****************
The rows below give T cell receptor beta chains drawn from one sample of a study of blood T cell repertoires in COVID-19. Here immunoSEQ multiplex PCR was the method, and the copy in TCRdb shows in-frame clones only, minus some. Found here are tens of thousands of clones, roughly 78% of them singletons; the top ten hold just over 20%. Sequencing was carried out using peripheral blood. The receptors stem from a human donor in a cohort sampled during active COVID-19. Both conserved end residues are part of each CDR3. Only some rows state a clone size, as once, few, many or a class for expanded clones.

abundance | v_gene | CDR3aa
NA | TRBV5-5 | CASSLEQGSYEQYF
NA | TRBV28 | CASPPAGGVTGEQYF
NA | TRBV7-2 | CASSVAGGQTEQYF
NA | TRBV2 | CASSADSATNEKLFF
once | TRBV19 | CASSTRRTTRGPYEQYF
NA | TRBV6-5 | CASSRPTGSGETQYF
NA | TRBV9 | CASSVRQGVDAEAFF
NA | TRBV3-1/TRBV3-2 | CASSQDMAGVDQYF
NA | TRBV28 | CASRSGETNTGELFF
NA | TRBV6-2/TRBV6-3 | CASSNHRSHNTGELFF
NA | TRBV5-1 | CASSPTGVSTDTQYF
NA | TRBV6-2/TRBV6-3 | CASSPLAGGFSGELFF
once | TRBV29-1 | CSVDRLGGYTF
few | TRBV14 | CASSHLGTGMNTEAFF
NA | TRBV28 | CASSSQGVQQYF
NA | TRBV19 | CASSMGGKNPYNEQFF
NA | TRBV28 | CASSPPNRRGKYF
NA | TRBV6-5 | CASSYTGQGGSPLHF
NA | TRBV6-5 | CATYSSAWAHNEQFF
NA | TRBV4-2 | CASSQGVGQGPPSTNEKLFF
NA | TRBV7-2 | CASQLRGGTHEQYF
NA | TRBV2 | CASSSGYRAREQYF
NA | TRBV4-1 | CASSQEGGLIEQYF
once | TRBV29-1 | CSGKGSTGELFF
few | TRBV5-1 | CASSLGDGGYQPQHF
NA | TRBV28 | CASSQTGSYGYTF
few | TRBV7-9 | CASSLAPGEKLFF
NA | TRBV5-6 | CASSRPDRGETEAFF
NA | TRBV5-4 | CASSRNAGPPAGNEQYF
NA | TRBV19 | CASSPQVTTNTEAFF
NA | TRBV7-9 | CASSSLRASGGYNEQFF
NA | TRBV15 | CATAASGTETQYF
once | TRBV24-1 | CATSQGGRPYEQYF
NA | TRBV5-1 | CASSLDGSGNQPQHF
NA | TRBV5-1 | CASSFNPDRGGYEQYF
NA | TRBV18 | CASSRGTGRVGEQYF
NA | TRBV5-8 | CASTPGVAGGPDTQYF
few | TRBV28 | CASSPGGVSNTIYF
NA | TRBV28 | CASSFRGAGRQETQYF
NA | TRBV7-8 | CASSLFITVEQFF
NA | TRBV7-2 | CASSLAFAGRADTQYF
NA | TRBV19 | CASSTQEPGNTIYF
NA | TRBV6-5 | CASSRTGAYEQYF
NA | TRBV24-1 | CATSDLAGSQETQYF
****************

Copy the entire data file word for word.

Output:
The rows below give T cell receptor beta chains drawn from one sample of a study of blood T cell repertoires in COVID-19. Here immunoSEQ multiplex PCR was the method, and the copy in TCRdb shows in-frame clones only, minus some. Found here are tens of thousands of clones, roughly 78% of them singletons; the top ten hold just over 20%. Sequencing was carried out using peripheral blood. The receptors stem from a human donor in a cohort sampled during active COVID-19. Both conserved end residues are part of each CDR3. Only some rows state a clone size, as once, few, many or a class for expanded clones.

abundance | v_gene | CDR3aa
NA | TRBV5-5 | CASSLEQGSYEQYF
NA | TRBV28 | CASPPAGGVTGEQYF
NA | TRBV7-2 | CASSVAGGQTEQYF
NA | TRBV2 | CASSADSATNEKLFF
once | TRBV19 | CASSTRRTTRGPYEQYF
NA | TRBV6-5 | CASSRPTGSGETQYF
NA | TRBV9 | CASSVRQGVDAEAFF
NA | TRBV3-1/TRBV3-2 | CASSQDMAGVDQYF
NA | TRBV28 | CASRSGETNTGELFF
NA | TRBV6-2/TRBV6-3 | CASSNHRSHNTGELFF
NA | TRBV5-1 | CASSPTGVSTDTQYF
NA | TRBV6-2/TRBV6-3 | CASSPLAGGFSGELFF
once | TRBV29-1 | CSVDRLGGYTF
few | TRBV14 | CASSHLGTGMNTEAFF
NA | TRBV28 | CASSSQGVQQYF
NA | TRBV19 | CASSMGGKNPYNEQFF
NA | TRBV28 | CASSPPNRRGKYF
NA | TRBV6-5 | CASSYTGQGGSPLHF
NA | TRBV6-5 | CATYSSAWAHNEQFF
NA | TRBV4-2 | CASSQGVGQGPPSTNEKLFF
NA | TRBV7-2 | CASQLRGGTHEQYF
NA | TRBV2 | CASSSGYRAREQYF
NA | TRBV4-1 | CASSQEGGLIEQYF
once | TRBV29-1 | CSGKGSTGELFF
few | TRBV5-1 | CASSLGDGGYQPQHF
NA | TRBV28 | CASSQTGSYGYTF
few | TRBV7-9 | CASSLAPGEKLFF
NA | TRBV5-6 | CASSRPDRGETEAFF
NA | TRBV5-4 | CASSRNAGPPAGNEQYF
NA | TRBV19 | CASSPQVTTNTEAFF
NA | TRBV7-9 | CASSSLRASGGYNEQFF
NA | TRBV15 | CATAASGTETQYF
once | TRBV24-1 | CATSQGGRPYEQYF
NA | TRBV5-1 | CASSLDGSGNQPQHF
NA | TRBV5-1 | CASSFNPDRGGYEQYF
NA | TRBV18 | CASSRGTGRVGEQYF
NA | TRBV5-8 | CASTPGVAGGPDTQYF
few | TRBV28 | CASSPGGVSNTIYF
NA | TRBV28 | CASSFRGAGRQETQYF
NA | TRBV7-8 | CASSLFITVEQFF
NA | TRBV7-2 | CASSLAFAGRADTQYF
NA | TRBV19 | CASSTQEPGNTIYF
NA | TRBV6-5 | CASSRTGAYEQYF
NA | TRBV24-1 | CATSDLAGSQETQYF